Status quo for Lee police chief tied to holiday fund that is under investigation


LEE -- Leading town officials said Wednesday they don't plan any immediate action against Lee Police Chief Joseph L. Buffis following confirmation that federal authorities are investigating a holiday fund managed by Buffis for more than 30 years.

As part of a criminal investigation involving the Laliberte Toy Fund in Lee, the U.S. Attorney's Office in Springfield is collecting copies of Laliberte articles published in The Eagle between October 2007 and January 2012.

The Eagle reported on its website Tuesday that it was honoring the U.S. Attorney's request to obtain the articles because they already are available online. The request marked the official confirmation of a law enforcement probe of the Laliberte Toy Fund, which provides toys to needy families in the Lee area every Christmas season.

Buffis managed the fund from 1979 until it was suspended last year pending what he called a "reorganization." Buffis joined the Lee Police Department as a patrolman in 1979 and has been police chief since September 2011.

Despite news of the Laliberte probe, Buffis remains the police chief in Lee, according to Selectmen Chairwoman Patricia Carlino.

"He hasn't been charged with anything," Carlino said Wednesday.

"We have no information about the case at this time," added Town Administrator Robert Nason. "Until we do, we have no basis to take any action."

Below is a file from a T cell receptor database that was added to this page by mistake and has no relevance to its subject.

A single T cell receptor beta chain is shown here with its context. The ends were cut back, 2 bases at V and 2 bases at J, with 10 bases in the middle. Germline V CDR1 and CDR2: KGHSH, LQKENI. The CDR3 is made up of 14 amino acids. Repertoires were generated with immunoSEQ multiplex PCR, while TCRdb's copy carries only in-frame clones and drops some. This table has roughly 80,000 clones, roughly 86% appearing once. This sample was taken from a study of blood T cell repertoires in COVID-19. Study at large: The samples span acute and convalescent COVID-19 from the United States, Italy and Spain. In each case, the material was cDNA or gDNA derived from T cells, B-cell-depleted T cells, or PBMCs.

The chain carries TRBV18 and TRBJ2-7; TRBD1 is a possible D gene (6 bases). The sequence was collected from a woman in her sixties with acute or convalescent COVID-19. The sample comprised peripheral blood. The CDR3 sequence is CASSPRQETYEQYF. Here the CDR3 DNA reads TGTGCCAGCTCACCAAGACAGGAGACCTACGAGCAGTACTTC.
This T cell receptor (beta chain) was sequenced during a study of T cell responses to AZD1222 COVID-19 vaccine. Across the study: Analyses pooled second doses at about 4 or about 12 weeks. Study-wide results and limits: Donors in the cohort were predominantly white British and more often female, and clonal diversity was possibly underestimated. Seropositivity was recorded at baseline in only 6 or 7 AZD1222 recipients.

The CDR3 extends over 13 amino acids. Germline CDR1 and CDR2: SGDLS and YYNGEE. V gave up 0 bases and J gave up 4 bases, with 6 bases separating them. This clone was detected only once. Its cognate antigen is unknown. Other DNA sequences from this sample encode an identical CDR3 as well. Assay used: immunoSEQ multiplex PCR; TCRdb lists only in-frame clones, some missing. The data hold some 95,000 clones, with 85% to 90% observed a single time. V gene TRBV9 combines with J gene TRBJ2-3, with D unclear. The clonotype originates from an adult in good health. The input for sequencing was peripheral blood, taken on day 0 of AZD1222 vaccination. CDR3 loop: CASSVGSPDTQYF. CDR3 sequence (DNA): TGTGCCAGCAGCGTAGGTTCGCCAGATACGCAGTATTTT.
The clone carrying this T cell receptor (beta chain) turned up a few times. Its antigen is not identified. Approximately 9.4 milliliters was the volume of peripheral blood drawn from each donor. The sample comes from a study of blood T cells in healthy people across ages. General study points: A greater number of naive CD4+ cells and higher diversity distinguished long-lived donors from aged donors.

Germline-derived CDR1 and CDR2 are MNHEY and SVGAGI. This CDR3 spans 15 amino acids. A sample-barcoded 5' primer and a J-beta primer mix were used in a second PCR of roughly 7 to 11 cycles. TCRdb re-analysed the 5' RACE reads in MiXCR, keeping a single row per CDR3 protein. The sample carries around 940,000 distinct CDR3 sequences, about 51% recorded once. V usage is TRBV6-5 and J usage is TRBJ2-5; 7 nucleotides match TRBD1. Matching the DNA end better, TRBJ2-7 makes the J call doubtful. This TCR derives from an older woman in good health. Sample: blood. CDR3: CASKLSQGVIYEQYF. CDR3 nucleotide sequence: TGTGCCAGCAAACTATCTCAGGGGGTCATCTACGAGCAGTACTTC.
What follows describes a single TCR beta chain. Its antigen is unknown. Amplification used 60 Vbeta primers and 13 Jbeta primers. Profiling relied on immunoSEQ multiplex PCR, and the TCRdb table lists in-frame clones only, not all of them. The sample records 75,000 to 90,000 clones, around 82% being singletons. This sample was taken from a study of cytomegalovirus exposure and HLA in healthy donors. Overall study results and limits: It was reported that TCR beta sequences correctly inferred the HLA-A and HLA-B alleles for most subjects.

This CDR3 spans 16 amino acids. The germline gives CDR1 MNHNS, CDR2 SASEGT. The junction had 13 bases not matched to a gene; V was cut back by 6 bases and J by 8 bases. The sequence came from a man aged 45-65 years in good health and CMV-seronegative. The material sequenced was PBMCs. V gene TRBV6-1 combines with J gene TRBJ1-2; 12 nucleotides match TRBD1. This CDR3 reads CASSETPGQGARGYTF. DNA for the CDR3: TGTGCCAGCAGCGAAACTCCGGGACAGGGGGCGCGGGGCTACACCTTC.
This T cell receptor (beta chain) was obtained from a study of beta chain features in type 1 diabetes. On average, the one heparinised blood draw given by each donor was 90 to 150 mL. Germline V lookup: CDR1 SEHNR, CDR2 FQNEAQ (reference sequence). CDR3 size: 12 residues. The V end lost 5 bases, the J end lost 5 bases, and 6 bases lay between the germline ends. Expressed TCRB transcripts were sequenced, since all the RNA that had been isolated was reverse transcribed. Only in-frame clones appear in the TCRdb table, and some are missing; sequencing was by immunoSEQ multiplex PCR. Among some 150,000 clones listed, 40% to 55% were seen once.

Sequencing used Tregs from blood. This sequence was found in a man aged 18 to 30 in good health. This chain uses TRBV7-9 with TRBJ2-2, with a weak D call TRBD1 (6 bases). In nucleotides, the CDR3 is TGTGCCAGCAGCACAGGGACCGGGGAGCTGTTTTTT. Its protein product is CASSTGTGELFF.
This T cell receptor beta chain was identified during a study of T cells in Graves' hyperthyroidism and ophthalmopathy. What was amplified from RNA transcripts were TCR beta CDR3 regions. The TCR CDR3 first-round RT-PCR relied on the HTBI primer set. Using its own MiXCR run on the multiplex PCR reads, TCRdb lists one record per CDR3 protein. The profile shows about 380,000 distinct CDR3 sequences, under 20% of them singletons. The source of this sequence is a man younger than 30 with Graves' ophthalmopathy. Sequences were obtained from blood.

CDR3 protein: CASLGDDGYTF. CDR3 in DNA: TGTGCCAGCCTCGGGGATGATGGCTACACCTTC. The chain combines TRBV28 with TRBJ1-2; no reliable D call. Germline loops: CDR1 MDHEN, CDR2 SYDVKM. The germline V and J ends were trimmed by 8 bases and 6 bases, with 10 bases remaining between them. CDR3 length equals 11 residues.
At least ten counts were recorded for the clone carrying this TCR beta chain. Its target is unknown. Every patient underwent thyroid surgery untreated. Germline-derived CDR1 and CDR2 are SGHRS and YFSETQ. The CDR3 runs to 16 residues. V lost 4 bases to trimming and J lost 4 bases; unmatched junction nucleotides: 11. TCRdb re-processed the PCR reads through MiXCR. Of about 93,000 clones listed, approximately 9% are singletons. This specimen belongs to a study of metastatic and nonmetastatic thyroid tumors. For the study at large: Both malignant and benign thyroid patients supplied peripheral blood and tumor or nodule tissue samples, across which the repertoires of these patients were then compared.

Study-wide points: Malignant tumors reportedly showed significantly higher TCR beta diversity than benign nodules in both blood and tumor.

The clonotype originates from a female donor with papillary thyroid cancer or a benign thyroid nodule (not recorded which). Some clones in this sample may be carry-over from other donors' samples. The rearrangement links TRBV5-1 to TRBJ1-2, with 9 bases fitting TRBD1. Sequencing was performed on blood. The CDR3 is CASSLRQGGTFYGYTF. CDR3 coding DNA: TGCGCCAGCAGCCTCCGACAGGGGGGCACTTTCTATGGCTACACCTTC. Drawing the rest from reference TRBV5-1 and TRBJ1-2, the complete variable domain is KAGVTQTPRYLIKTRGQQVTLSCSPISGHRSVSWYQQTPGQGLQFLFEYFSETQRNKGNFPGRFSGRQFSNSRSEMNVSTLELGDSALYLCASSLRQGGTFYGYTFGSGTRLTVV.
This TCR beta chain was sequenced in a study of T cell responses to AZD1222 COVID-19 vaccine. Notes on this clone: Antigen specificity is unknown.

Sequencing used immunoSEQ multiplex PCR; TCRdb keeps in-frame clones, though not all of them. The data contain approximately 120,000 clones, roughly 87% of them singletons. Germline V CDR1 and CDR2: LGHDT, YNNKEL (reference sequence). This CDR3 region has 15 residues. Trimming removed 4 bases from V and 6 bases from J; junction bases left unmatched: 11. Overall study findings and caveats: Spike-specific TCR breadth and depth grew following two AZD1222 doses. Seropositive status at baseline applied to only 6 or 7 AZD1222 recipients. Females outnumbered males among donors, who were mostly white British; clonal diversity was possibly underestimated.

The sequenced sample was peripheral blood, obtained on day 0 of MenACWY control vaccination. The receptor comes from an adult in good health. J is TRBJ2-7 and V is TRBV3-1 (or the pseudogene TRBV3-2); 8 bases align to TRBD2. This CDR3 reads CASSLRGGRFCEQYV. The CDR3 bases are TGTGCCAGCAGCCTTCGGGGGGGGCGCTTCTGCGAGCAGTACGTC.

Nason and the board made similar remarks after the FBI searched the Lee Police Department and reportedly Buffis' home in Pittsfield nearly four months ago. The agency has refused to say what it was looking for and what, if anything, it found when it executed search warrants on Nov. 19.

Federal investigators have declined to comment on their activities, including whether Buffis is the target of an investigation. Buffis has confirmed that he has retained an attorney.

Meanwhile, the remaining members of the police force -- 10 full-time members of the Lee Patrol Officers Union No. 396 -- have gone on record stating they are not subjects of an investigation.

Buffis and a union representative -- on Tuesday and Wednesday, respectively -- declined to comment about the U.S. Attorney's request to view Laliberte Toy Fund articles published by The Eagle.

The newspaper has published the Laliberte lists during the annual holiday fund drive as a community service, and The Eagle has reported occasional articles about the fund's progress.

The newspaper isn't financially or managerially involved in the fund.

Founded in 1958, the Laliberte Toy Fund continually served the Lee area until it was suspended for Christmas 2012. In an interview in December, Buffis told The Eagle the fund was undergoing a "reorganization" and would return in 2013 under new supervision.

While no donations were accepted by and no toys distributed through the toy fund last year, requests from families that would have benefited from the gift giving were forwarded to other local holiday fundraisers.

Edward J. Laliberte, a longtime Lee police officer, established the toy fund 55 years ago. It was named for him after his death in the 1980s.

The fund annually has provided toys for more than 120 children ages 9 and under in Lee, Tyringham and Lenox Dale. In recent years, the fund has raised more than $8,000 each holiday season between Thanksgiving Day and New year's Day.

To reach Dick Lindsay:,
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